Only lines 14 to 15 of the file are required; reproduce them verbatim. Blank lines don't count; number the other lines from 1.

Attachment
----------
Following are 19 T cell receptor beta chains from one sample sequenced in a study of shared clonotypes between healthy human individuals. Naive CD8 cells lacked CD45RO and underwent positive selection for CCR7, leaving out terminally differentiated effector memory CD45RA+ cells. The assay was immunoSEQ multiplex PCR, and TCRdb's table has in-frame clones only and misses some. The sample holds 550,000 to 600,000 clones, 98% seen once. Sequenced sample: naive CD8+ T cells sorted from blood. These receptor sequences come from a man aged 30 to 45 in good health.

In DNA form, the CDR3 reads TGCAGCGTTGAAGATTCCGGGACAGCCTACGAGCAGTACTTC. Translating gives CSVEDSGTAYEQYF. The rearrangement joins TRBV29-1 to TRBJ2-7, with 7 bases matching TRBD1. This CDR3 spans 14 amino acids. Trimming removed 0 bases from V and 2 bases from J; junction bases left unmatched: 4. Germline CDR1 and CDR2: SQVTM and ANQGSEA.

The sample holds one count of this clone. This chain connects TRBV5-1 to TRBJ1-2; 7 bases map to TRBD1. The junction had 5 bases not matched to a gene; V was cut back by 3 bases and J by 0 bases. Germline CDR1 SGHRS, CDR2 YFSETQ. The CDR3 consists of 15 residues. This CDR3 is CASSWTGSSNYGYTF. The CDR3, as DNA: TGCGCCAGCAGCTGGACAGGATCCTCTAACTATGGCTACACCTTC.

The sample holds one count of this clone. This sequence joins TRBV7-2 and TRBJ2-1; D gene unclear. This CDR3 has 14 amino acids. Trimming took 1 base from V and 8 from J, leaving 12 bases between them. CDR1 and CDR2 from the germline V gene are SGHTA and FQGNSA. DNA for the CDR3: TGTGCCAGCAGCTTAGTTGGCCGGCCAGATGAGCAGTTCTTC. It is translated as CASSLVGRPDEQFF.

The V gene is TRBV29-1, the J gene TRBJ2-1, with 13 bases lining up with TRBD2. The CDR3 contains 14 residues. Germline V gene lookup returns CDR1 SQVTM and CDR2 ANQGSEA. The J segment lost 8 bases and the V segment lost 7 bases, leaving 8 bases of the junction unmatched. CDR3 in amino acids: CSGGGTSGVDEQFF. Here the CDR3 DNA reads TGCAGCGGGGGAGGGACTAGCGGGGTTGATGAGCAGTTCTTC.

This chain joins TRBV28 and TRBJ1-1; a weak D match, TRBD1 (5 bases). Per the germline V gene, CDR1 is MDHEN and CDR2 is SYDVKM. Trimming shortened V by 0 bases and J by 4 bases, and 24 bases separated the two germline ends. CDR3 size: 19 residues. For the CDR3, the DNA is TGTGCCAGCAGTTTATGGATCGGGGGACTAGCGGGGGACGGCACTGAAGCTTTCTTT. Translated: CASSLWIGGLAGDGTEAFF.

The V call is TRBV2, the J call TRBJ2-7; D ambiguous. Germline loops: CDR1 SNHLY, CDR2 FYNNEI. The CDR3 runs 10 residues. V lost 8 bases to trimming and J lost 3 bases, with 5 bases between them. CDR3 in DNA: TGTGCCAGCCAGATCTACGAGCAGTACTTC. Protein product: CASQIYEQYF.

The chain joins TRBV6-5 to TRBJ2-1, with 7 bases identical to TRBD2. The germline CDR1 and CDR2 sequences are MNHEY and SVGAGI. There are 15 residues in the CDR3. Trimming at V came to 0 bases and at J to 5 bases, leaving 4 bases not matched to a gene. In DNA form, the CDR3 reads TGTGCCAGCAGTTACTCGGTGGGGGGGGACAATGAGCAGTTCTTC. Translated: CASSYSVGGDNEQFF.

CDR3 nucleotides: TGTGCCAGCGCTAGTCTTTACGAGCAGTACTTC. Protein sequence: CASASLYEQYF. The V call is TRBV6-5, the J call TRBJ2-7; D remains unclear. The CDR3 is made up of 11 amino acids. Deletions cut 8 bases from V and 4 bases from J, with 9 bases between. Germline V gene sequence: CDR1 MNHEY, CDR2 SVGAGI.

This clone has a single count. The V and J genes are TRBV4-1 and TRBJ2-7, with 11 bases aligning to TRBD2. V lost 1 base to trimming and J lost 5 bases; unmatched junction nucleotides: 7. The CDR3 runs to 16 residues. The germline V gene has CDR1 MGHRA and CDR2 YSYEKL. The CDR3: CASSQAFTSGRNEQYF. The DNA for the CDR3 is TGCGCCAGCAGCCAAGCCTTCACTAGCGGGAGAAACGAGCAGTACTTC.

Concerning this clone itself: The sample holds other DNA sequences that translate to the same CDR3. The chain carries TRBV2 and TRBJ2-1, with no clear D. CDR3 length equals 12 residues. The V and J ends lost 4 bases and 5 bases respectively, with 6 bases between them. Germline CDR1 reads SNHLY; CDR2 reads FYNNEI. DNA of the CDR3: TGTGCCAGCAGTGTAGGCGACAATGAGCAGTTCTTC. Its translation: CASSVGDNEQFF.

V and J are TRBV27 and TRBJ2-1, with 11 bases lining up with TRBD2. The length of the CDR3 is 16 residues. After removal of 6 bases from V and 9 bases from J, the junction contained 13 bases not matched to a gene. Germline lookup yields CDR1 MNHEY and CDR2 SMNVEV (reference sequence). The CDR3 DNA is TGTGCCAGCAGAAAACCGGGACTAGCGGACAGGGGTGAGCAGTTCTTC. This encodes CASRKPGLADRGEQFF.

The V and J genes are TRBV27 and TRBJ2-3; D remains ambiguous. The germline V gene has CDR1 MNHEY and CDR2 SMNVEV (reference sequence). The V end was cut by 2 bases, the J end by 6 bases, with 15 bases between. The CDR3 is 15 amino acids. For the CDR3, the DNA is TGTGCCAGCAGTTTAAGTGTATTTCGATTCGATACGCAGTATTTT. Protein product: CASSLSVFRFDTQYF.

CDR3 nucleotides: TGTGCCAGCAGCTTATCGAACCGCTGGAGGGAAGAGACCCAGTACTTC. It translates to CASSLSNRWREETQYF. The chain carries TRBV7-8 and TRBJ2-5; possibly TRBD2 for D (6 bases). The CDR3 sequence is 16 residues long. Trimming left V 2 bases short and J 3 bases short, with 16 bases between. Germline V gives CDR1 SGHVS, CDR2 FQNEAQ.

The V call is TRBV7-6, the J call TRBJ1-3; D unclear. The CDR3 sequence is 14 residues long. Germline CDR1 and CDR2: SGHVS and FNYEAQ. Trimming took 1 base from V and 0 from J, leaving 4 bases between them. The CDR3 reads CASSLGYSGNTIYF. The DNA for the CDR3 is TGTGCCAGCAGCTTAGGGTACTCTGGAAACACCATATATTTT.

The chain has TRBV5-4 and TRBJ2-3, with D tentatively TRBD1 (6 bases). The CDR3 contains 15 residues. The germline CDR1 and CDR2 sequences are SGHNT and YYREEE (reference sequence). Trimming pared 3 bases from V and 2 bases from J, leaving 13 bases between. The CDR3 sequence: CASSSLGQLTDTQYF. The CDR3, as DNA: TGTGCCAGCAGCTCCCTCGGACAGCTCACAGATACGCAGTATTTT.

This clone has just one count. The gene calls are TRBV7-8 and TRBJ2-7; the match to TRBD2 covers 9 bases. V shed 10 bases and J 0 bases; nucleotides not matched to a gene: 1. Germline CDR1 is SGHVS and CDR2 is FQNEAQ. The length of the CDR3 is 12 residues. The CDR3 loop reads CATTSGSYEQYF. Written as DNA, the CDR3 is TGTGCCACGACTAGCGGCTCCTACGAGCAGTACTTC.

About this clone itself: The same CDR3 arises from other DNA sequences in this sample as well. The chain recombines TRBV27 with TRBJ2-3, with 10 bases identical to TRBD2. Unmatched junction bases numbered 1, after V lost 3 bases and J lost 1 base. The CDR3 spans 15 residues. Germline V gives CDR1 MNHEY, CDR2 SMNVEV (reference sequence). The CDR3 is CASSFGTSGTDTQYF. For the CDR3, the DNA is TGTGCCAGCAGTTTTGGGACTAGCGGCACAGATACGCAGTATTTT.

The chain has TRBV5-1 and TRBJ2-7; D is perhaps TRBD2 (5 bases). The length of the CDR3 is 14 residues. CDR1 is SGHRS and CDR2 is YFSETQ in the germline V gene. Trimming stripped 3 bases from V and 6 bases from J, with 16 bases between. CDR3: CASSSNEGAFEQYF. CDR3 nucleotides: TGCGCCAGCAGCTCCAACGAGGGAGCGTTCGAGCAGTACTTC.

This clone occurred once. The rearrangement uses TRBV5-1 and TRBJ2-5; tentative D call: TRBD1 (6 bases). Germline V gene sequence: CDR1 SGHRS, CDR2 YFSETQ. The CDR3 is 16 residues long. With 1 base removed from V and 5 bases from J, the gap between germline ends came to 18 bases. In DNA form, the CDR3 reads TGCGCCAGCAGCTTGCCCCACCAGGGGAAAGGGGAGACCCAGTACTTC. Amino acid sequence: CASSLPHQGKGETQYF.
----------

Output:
CDR3 nucleotides: TGTGCCAGCAGCTTATCGAACCGCTGGAGGGAAGAGACCCAGTACTTC. It translates to CASSLSNRWREETQYF. The chain carries TRBV7-8 and TRBJ2-5; possibly TRBD2 for D (6 bases). The CDR3 sequence is 16 residues long. Trimming left V 2 bases short and J 3 bases short, with 16 bases between. Germline V gives CDR1 SGHVS, CDR2 FQNEAQ.

The V call is TRBV7-6, the J call TRBJ1-3; D unclear. The CDR3 sequence is 14 residues long. Germline CDR1 and CDR2: SGHVS and FNYEAQ. Trimming took 1 base from V and 0 from J, leaving 4 bases between them. The CDR3 reads CASSLGYSGNTIYF. The DNA for the CDR3 is TGTGCCAGCAGCTTAGGGTACTCTGGAAACACCATATATTTT.